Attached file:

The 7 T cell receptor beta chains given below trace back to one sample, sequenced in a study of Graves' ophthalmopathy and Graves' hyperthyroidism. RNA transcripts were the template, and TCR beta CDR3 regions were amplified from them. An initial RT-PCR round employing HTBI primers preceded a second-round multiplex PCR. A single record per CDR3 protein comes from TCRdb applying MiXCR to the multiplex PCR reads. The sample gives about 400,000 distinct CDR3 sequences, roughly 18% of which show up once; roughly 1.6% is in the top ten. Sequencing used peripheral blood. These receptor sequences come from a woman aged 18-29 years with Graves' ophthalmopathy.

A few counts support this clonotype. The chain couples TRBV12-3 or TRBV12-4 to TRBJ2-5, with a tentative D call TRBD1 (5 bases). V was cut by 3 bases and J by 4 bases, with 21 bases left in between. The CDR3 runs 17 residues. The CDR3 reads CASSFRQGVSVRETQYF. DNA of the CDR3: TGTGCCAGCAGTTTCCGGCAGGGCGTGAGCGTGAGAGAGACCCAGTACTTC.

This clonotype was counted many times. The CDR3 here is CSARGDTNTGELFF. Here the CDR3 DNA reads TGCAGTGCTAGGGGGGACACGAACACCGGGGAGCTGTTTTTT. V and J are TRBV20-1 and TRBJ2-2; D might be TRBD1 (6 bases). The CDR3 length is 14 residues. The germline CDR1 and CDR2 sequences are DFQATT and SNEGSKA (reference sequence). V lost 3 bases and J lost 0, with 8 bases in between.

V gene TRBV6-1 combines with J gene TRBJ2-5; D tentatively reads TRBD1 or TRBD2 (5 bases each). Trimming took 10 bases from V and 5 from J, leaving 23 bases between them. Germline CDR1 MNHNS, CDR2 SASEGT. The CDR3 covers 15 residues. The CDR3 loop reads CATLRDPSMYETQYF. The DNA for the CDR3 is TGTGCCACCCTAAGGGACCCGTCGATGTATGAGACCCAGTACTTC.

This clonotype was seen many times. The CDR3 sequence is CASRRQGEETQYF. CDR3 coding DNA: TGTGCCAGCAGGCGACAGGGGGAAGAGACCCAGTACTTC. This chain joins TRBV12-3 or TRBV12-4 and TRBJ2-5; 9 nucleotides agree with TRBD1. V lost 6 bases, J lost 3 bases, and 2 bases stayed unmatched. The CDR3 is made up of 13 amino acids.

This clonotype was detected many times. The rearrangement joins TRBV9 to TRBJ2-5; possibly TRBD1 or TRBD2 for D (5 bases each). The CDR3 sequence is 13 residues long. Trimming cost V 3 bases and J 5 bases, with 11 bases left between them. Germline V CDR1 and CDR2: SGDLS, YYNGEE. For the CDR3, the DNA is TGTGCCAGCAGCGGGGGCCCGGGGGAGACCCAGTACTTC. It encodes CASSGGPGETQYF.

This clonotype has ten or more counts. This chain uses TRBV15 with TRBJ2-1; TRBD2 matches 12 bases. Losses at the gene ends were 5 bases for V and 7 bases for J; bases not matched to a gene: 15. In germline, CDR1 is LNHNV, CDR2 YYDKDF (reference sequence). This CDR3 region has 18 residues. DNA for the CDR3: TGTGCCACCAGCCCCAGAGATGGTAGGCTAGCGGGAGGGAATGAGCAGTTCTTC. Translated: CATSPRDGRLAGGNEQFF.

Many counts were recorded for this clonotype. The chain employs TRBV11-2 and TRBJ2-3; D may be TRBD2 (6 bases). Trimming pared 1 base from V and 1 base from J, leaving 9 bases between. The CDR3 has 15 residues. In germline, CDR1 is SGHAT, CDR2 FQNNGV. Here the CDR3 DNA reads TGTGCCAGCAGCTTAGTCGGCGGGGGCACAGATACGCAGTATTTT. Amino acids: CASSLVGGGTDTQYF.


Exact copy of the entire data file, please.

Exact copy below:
The 7 T cell receptor beta chains given below trace back to one sample, sequenced in a study of Graves' ophthalmopathy and Graves' hyperthyroidism. RNA transcripts were the template, and TCR beta CDR3 regions were amplified from them. An initial RT-PCR round employing HTBI primers preceded a second-round multiplex PCR. A single record per CDR3 protein comes from TCRdb applying MiXCR to the multiplex PCR reads. The sample gives about 400,000 distinct CDR3 sequences, roughly 18% of which show up once; roughly 1.6% is in the top ten. Sequencing used peripheral blood. These receptor sequences come from a woman aged 18-29 years with Graves' ophthalmopathy.

A few counts support this clonotype. The chain couples TRBV12-3 or TRBV12-4 to TRBJ2-5, with a tentative D call TRBD1 (5 bases). V was cut by 3 bases and J by 4 bases, with 21 bases left in between. The CDR3 runs 17 residues. The CDR3 reads CASSFRQGVSVRETQYF. DNA of the CDR3: TGTGCCAGCAGTTTCCGGCAGGGCGTGAGCGTGAGAGAGACCCAGTACTTC.

This clonotype was counted many times. The CDR3 here is CSARGDTNTGELFF. Here the CDR3 DNA reads TGCAGTGCTAGGGGGGACACGAACACCGGGGAGCTGTTTTTT. V and J are TRBV20-1 and TRBJ2-2; D might be TRBD1 (6 bases). The CDR3 length is 14 residues. The germline CDR1 and CDR2 sequences are DFQATT and SNEGSKA (reference sequence). V lost 3 bases and J lost 0, with 8 bases in between.

V gene TRBV6-1 combines with J gene TRBJ2-5; D tentatively reads TRBD1 or TRBD2 (5 bases each). Trimming took 10 bases from V and 5 from J, leaving 23 bases between them. Germline CDR1 MNHNS, CDR2 SASEGT. The CDR3 covers 15 residues. The CDR3 loop reads CATLRDPSMYETQYF. The DNA for the CDR3 is TGTGCCACCCTAAGGGACCCGTCGATGTATGAGACCCAGTACTTC.

This clonotype was seen many times. The CDR3 sequence is CASRRQGEETQYF. CDR3 coding DNA: TGTGCCAGCAGGCGACAGGGGGAAGAGACCCAGTACTTC. This chain joins TRBV12-3 or TRBV12-4 and TRBJ2-5; 9 nucleotides agree with TRBD1. V lost 6 bases, J lost 3 bases, and 2 bases stayed unmatched. The CDR3 is made up of 13 amino acids.

This clonotype was detected many times. The rearrangement joins TRBV9 to TRBJ2-5; possibly TRBD1 or TRBD2 for D (5 bases each). The CDR3 sequence is 13 residues long. Trimming cost V 3 bases and J 5 bases, with 11 bases left between them. Germline V CDR1 and CDR2: SGDLS, YYNGEE. For the CDR3, the DNA is TGTGCCAGCAGCGGGGGCCCGGGGGAGACCCAGTACTTC. It encodes CASSGGPGETQYF.

This clonotype has ten or more counts. This chain uses TRBV15 with TRBJ2-1; TRBD2 matches 12 bases. Losses at the gene ends were 5 bases for V and 7 bases for J; bases not matched to a gene: 15. In germline, CDR1 is LNHNV, CDR2 YYDKDF (reference sequence). This CDR3 region has 18 residues. DNA for the CDR3: TGTGCCACCAGCCCCAGAGATGGTAGGCTAGCGGGAGGGAATGAGCAGTTCTTC. Translated: CATSPRDGRLAGGNEQFF.

Many counts were recorded for this clonotype. The chain employs TRBV11-2 and TRBJ2-3; D may be TRBD2 (6 bases). Trimming pared 1 base from V and 1 base from J, leaving 9 bases between. The CDR3 has 15 residues. In germline, CDR1 is SGHAT, CDR2 FQNNGV. Here the CDR3 DNA reads TGTGCCAGCAGCTTAGTCGGCGGGGGCACAGATACGCAGTATTTT. Amino acids: CASSLVGGGTDTQYF.